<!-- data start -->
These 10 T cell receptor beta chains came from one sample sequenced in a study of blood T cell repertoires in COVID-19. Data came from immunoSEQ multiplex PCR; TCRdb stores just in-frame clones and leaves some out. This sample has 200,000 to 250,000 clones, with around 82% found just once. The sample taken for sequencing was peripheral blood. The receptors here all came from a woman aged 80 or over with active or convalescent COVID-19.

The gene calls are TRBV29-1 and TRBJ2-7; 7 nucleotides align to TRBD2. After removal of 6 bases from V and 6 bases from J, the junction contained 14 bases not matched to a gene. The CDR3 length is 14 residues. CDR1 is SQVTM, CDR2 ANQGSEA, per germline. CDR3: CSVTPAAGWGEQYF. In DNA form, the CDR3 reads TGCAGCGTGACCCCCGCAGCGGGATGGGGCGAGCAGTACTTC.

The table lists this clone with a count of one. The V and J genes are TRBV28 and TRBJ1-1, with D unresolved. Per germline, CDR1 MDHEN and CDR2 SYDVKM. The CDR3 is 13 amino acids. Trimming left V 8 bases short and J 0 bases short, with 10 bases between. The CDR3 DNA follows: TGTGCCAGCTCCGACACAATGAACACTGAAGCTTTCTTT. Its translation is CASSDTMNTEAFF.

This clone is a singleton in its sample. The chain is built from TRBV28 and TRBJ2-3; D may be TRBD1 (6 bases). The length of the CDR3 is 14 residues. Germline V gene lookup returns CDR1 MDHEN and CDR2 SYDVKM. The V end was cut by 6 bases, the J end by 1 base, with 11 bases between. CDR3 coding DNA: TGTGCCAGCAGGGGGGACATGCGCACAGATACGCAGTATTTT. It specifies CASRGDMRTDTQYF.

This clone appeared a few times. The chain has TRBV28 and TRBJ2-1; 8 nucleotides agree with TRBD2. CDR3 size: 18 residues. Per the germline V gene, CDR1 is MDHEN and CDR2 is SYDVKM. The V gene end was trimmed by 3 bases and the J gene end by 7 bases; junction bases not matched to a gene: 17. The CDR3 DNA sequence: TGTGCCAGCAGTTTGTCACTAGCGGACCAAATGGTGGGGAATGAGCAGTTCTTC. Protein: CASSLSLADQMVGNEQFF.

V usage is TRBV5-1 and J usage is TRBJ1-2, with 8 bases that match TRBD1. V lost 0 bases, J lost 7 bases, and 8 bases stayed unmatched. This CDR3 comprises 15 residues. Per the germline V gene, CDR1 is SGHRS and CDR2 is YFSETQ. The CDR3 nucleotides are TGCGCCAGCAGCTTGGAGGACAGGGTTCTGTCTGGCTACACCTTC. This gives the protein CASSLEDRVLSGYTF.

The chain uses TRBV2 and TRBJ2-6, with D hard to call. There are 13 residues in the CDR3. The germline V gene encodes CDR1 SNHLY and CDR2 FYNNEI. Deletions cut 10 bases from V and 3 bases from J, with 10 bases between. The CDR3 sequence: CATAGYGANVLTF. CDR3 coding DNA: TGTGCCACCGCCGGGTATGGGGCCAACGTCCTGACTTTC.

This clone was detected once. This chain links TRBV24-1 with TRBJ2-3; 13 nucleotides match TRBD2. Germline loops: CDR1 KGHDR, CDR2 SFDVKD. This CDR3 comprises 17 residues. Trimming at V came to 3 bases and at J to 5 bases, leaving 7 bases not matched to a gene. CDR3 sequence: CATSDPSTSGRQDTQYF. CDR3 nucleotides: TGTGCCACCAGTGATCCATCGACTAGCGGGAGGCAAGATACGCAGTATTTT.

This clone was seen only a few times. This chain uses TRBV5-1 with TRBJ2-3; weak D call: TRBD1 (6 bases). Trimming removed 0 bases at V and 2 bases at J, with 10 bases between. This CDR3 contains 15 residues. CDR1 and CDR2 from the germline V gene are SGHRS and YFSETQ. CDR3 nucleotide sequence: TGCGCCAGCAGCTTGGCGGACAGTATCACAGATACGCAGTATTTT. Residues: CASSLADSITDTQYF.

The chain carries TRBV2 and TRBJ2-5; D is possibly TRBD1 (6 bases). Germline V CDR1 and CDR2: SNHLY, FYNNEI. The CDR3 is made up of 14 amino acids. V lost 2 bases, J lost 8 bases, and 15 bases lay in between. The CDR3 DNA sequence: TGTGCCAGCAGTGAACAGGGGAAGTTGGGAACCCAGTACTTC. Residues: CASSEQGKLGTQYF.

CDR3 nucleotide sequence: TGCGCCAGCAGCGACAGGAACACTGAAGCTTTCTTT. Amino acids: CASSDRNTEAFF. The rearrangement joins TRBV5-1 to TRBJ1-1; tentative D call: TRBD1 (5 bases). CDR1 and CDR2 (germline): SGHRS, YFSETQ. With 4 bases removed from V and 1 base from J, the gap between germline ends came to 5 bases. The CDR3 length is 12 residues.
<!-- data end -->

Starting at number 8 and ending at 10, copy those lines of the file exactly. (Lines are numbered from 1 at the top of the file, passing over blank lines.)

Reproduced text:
This clone was detected once. This chain links TRBV24-1 with TRBJ2-3; 13 nucleotides match TRBD2. Germline loops: CDR1 KGHDR, CDR2 SFDVKD. This CDR3 comprises 17 residues. Trimming at V came to 3 bases and at J to 5 bases, leaving 7 bases not matched to a gene. CDR3 sequence: CATSDPSTSGRQDTQYF. CDR3 nucleotides: TGTGCCACCAGTGATCCATCGACTAGCGGGAGGCAAGATACGCAGTATTTT.

This clone was seen only a few times. This chain uses TRBV5-1 with TRBJ2-3; weak D call: TRBD1 (6 bases). Trimming removed 0 bases at V and 2 bases at J, with 10 bases between. This CDR3 contains 15 residues. CDR1 and CDR2 from the germline V gene are SGHRS and YFSETQ. CDR3 nucleotide sequence: TGCGCCAGCAGCTTGGCGGACAGTATCACAGATACGCAGTATTTT. Residues: CASSLADSITDTQYF.

The chain carries TRBV2 and TRBJ2-5; D is possibly TRBD1 (6 bases). Germline V CDR1 and CDR2: SNHLY, FYNNEI. The CDR3 is made up of 14 amino acids. V lost 2 bases, J lost 8 bases, and 15 bases lay in between. The CDR3 DNA sequence: TGTGCCAGCAGTGAACAGGGGAAGTTGGGAACCCAGTACTTC. Residues: CASSEQGKLGTQYF.